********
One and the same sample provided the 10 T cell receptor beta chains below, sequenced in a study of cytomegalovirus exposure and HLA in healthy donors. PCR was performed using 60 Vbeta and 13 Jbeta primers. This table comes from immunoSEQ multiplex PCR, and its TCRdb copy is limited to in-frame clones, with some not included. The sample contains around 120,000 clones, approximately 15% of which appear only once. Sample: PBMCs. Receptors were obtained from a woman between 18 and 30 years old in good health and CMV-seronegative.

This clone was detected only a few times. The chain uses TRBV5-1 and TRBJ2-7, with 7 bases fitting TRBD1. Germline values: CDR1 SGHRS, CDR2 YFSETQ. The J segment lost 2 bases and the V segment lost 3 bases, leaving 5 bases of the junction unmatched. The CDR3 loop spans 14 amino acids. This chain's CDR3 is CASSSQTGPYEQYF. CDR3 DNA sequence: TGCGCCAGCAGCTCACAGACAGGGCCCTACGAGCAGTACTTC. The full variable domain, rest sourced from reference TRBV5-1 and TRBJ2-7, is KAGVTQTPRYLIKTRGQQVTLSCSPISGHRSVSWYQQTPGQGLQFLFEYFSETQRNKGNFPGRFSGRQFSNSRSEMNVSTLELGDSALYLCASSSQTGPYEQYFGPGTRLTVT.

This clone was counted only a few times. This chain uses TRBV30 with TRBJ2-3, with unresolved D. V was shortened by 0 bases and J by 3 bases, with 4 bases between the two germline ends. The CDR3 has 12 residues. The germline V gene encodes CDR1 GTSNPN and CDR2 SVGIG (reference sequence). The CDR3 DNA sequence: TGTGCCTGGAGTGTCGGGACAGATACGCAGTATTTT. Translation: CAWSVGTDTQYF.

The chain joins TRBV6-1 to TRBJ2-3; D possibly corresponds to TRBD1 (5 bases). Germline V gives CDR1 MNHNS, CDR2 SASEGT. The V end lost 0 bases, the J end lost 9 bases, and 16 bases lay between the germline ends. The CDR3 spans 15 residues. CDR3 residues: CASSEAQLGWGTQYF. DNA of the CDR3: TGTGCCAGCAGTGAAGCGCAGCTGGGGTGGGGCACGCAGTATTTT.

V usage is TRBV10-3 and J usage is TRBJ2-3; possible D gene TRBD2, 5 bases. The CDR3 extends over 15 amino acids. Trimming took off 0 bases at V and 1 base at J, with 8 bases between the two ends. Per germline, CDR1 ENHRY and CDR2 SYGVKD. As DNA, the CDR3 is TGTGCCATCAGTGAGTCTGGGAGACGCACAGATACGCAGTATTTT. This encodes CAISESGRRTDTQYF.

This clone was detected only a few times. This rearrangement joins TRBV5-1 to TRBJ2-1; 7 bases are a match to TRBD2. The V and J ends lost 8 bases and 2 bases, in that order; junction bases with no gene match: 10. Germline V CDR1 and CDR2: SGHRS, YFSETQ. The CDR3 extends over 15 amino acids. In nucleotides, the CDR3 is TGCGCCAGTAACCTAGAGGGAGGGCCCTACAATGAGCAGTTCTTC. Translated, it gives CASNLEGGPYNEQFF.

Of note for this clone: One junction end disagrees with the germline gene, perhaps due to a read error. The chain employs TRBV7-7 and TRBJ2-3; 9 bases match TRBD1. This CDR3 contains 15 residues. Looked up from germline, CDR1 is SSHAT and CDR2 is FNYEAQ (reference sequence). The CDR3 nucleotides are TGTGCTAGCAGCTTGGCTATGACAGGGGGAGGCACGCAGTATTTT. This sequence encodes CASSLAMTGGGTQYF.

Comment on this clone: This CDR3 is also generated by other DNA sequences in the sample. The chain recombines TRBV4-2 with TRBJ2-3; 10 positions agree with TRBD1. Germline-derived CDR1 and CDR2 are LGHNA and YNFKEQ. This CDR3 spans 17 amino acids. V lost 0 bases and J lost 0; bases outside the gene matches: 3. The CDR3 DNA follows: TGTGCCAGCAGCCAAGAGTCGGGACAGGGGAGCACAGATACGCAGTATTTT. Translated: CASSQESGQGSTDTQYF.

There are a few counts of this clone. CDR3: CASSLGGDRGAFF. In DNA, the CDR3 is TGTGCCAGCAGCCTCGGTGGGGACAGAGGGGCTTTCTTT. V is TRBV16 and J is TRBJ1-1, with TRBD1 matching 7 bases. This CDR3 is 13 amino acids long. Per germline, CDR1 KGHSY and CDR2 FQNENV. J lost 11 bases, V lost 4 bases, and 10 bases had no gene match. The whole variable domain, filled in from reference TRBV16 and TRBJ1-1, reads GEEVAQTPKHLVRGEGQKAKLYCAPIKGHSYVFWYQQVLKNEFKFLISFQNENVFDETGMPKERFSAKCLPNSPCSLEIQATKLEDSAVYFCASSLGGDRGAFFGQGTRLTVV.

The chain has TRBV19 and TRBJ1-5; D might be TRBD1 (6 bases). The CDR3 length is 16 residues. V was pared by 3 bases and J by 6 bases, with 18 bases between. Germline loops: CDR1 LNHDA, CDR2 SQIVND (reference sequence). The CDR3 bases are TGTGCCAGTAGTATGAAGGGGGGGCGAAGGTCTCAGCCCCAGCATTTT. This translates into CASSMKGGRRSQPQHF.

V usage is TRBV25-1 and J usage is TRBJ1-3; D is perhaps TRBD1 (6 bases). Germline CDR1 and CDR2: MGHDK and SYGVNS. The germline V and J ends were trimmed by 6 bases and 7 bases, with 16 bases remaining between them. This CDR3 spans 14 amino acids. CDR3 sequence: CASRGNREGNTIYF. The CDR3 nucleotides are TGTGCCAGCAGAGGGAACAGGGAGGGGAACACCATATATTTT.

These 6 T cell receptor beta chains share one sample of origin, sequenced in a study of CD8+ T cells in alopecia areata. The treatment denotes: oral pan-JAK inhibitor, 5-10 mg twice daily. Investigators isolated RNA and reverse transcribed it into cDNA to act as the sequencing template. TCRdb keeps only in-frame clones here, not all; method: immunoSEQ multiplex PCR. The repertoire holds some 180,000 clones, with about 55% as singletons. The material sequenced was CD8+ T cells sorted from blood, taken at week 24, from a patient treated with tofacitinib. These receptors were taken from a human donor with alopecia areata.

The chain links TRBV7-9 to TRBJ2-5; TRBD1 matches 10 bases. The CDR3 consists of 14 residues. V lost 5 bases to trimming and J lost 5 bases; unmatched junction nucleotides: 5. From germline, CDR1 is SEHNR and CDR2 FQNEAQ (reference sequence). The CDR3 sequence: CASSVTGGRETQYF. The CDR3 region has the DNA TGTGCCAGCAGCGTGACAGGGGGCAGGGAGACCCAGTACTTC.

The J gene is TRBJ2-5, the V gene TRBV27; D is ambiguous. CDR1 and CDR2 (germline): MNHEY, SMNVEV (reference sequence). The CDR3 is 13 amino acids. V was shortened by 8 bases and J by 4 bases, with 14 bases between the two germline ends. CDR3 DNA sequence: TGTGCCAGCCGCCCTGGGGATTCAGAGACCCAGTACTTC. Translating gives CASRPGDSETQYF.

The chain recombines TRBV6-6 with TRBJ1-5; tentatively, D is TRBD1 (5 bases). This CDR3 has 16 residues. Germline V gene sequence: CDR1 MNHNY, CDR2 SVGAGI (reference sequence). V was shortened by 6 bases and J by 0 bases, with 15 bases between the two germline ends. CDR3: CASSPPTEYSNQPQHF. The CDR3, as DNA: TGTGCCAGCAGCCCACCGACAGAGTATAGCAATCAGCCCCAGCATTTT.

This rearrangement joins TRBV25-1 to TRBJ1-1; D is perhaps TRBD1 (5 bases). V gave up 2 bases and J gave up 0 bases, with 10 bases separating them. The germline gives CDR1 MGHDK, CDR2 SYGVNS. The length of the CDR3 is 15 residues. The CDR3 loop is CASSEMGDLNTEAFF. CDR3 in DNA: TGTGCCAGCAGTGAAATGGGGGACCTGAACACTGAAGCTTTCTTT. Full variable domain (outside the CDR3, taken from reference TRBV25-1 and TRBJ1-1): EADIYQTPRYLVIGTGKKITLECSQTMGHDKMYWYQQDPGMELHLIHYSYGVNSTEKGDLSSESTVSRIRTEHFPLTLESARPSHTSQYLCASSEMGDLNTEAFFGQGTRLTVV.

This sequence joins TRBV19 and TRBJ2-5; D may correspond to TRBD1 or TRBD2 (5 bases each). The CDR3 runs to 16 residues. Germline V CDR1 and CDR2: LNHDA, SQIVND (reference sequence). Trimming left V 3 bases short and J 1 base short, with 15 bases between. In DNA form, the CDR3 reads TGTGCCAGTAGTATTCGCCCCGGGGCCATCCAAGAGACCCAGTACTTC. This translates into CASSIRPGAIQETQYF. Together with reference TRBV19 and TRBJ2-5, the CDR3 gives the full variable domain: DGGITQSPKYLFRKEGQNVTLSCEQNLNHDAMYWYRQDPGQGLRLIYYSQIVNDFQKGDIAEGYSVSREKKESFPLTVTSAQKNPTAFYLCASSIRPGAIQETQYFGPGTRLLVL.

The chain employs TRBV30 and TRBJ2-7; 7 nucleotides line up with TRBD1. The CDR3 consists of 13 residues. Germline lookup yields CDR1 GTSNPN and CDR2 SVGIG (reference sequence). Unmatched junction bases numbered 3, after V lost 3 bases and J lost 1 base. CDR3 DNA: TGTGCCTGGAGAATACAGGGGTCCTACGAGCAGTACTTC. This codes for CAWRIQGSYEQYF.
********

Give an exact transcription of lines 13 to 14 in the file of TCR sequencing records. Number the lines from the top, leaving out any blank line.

The chain links TRBV7-9 to TRBJ2-5; TRBD1 matches 10 bases. The CDR3 consists of 14 residues. V lost 5 bases to trimming and J lost 5 bases; unmatched junction nucleotides: 5. From germline, CDR1 is SEHNR and CDR2 FQNEAQ (reference sequence). The CDR3 sequence: CASSVTGGRETQYF. The CDR3 region has the DNA TGTGCCAGCAGCGTGACAGGGGGCAGGGAGACCCAGTACTTC.

The J gene is TRBJ2-5, the V gene TRBV27; D is ambiguous. CDR1 and CDR2 (germline): MNHEY, SMNVEV (reference sequence). The CDR3 is 13 amino acids. V was shortened by 8 bases and J by 4 bases, with 14 bases between the two germline ends. CDR3 DNA sequence: TGTGCCAGCCGCCCTGGGGATTCAGAGACCCAGTACTTC. Translating gives CASRPGDSETQYF.